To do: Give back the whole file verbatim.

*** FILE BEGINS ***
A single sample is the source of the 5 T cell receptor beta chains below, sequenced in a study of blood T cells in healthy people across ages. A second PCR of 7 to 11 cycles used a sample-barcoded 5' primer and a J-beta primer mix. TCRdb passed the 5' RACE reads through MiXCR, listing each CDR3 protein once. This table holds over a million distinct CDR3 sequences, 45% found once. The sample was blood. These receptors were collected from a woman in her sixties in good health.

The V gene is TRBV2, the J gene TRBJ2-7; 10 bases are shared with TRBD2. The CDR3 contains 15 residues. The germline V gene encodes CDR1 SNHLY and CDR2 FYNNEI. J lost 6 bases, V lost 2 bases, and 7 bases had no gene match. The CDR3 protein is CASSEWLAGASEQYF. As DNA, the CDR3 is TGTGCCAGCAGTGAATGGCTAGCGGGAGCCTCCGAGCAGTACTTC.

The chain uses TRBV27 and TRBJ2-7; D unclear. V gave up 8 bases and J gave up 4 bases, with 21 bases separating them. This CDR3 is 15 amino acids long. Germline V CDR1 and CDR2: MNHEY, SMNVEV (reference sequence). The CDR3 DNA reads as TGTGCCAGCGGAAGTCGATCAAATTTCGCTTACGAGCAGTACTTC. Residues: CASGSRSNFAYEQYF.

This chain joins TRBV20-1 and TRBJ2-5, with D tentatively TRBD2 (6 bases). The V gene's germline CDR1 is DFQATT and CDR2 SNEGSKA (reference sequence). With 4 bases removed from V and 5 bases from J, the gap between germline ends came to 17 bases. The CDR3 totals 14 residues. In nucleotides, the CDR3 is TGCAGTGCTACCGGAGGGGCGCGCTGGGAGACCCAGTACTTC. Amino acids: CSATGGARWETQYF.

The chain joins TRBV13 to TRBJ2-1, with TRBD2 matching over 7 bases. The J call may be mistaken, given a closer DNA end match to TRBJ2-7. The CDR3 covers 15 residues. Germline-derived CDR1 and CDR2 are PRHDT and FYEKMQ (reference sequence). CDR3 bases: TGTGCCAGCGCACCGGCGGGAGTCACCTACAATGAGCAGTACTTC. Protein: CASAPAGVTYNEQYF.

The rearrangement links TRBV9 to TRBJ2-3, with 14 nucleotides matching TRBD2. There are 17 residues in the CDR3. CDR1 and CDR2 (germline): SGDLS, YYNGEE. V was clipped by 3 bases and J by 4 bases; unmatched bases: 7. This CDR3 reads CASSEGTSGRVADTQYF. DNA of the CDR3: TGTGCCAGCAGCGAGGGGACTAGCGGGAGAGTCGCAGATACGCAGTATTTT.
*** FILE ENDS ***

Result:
A single sample is the source of the 5 T cell receptor beta chains below, sequenced in a study of blood T cells in healthy people across ages. A second PCR of 7 to 11 cycles used a sample-barcoded 5' primer and a J-beta primer mix. TCRdb passed the 5' RACE reads through MiXCR, listing each CDR3 protein once. This table holds over a million distinct CDR3 sequences, 45% found once. The sample was blood. These receptors were collected from a woman in her sixties in good health.

The V gene is TRBV2, the J gene TRBJ2-7; 10 bases are shared with TRBD2. The CDR3 contains 15 residues. The germline V gene encodes CDR1 SNHLY and CDR2 FYNNEI. J lost 6 bases, V lost 2 bases, and 7 bases had no gene match. The CDR3 protein is CASSEWLAGASEQYF. As DNA, the CDR3 is TGTGCCAGCAGTGAATGGCTAGCGGGAGCCTCCGAGCAGTACTTC.

The chain uses TRBV27 and TRBJ2-7; D unclear. V gave up 8 bases and J gave up 4 bases, with 21 bases separating them. This CDR3 is 15 amino acids long. Germline V CDR1 and CDR2: MNHEY, SMNVEV (reference sequence). The CDR3 DNA reads as TGTGCCAGCGGAAGTCGATCAAATTTCGCTTACGAGCAGTACTTC. Residues: CASGSRSNFAYEQYF.

This chain joins TRBV20-1 and TRBJ2-5, with D tentatively TRBD2 (6 bases). The V gene's germline CDR1 is DFQATT and CDR2 SNEGSKA (reference sequence). With 4 bases removed from V and 5 bases from J, the gap between germline ends came to 17 bases. The CDR3 totals 14 residues. In nucleotides, the CDR3 is TGCAGTGCTACCGGAGGGGCGCGCTGGGAGACCCAGTACTTC. Amino acids: CSATGGARWETQYF.

The chain joins TRBV13 to TRBJ2-1, with TRBD2 matching over 7 bases. The J call may be mistaken, given a closer DNA end match to TRBJ2-7. The CDR3 covers 15 residues. Germline-derived CDR1 and CDR2 are PRHDT and FYEKMQ (reference sequence). CDR3 bases: TGTGCCAGCGCACCGGCGGGAGTCACCTACAATGAGCAGTACTTC. Protein: CASAPAGVTYNEQYF.

The rearrangement links TRBV9 to TRBJ2-3, with 14 nucleotides matching TRBD2. There are 17 residues in the CDR3. CDR1 and CDR2 (germline): SGDLS, YYNGEE. V was clipped by 3 bases and J by 4 bases; unmatched bases: 7. This CDR3 reads CASSEGTSGRVADTQYF. DNA of the CDR3: TGTGCCAGCAGCGAGGGGACTAGCGGGAGAGTCGCAGATACGCAGTATTTT.